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Texas Republicans walk back "souls to the polls" voting restriction, calling it a typo

Texas Republicans plan to adjust a proposed restriction for early voting on Sundays following backlash that the rule would disproportionately affect Black American churchgoers, with one GOP negotiator suggesting it was a typo.

Why it matters: Voting rights advocates and Democrats said the Republican effort to limit Sunday voting to 1 p.m. through 9 p.m. would block "souls to the polls," a tradition in Black communities that encourages people to vote after church services.


What they're saying: Rep. Travis Clardy (R-Texas), a negotiator for the state's sweeping restrictive voting bill, said on NPR this week that the proposed time of 1 p.m. was a typo and that the original time was meant to be 11 a.m.

  • "That was not intended to be reduced," Clardy said. "I think there was a — call it a mistake if you want to — what should have been 11 was actually printed up as 1."
  • "Despite his claim, no Republicans raised an issue with the start time during final debate over the bill, and one of them even defended it," the Texas Tribune reports.

What to watch: Texas lawmakers are expected to revisit the bill in an upcoming special session that has yet to be scheduled, per the Tribune, after Democrats left the House floor in protest late Sunday to block the bill.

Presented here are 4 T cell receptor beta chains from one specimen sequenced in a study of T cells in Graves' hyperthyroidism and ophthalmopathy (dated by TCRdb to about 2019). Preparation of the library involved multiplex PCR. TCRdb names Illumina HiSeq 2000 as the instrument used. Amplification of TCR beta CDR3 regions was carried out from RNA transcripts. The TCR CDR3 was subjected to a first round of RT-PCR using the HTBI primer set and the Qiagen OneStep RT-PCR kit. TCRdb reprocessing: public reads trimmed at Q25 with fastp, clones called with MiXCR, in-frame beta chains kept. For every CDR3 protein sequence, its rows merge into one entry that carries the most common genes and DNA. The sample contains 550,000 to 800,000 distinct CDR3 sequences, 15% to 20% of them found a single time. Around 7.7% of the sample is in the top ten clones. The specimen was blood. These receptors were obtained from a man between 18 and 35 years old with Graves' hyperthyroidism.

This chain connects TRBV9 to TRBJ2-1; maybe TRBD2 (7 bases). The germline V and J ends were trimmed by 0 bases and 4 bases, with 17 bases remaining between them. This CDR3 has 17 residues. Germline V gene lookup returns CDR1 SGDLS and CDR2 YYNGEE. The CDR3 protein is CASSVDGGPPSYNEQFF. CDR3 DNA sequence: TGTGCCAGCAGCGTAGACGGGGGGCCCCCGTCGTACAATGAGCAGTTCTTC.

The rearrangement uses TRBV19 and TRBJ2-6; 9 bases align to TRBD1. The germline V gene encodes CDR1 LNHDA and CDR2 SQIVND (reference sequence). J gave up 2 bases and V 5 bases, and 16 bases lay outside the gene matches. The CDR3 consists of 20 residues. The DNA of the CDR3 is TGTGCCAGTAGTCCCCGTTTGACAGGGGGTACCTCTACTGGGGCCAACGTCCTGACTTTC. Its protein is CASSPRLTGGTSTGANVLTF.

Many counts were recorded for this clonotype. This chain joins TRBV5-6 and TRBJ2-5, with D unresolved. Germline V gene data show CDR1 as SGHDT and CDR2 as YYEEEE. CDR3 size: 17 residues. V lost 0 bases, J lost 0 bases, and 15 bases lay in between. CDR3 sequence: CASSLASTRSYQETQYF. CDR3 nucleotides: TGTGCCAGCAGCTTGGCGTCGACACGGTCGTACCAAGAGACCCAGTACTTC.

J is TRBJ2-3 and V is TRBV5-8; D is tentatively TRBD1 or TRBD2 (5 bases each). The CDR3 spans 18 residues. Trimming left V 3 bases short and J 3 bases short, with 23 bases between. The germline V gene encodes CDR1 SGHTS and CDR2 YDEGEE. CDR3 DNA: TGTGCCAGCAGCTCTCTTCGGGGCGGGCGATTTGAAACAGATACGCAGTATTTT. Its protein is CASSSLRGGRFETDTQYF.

The big picture: The sweeping legislative package would impose some of the strictest limits on voting in the nation, including bans on drive-thru voting and 24-hour early voting, new restrictions on absentee ballots, and new authorities for partisan poll watchers.

  • The Texas bill comes as Republican-led legislatures around the country lead what President Biden has condemned as "an assault on democracy," inspired by false claims about voter fraud in the 2020 election.
  • Texas Democrats have urged Congress to pass federal voting legislation, but any such reform faces long odds in the deeply divided Senate.

Reports: Trump DOJ subpoenaed Apple for records of WH counsel Don McGahn

Apple told former Trump administration White House counsel Don McGahn last month that the Department of Justice subpoenaed information about accounts of his in 2018, the New York Times first reported Sunday.

Why it matters: Although it's unclear why the DOJ took the action, such a move against a senior lawyer representing the presidency is highly unusual.

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Pelosi demands Barr and Sessions testify on data subpoenas she says go "beyond Richard Nixon"

House Speaker Nancy Pelosi (D-Calif.) told CNN Sunday that former Attorneys General William Barr and Jeff Sessions should testify before Congress on reports that the Trump-era Department of Justice seized Democrats' and journalists' data records.

Driving the news: DOJ Inspector General Michael Horowitz announced Friday an internal investigation into the matter, and Pelosi expressed disbelief to CNN's Dana Brash at assertions that neither Barr nor Sessions knew of probes into lawmakers.

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Shipping giant CEO says business have to avoid global politics

The CEO of the world's largest container-shipping company cautions that international firms have to be careful of taking political stances.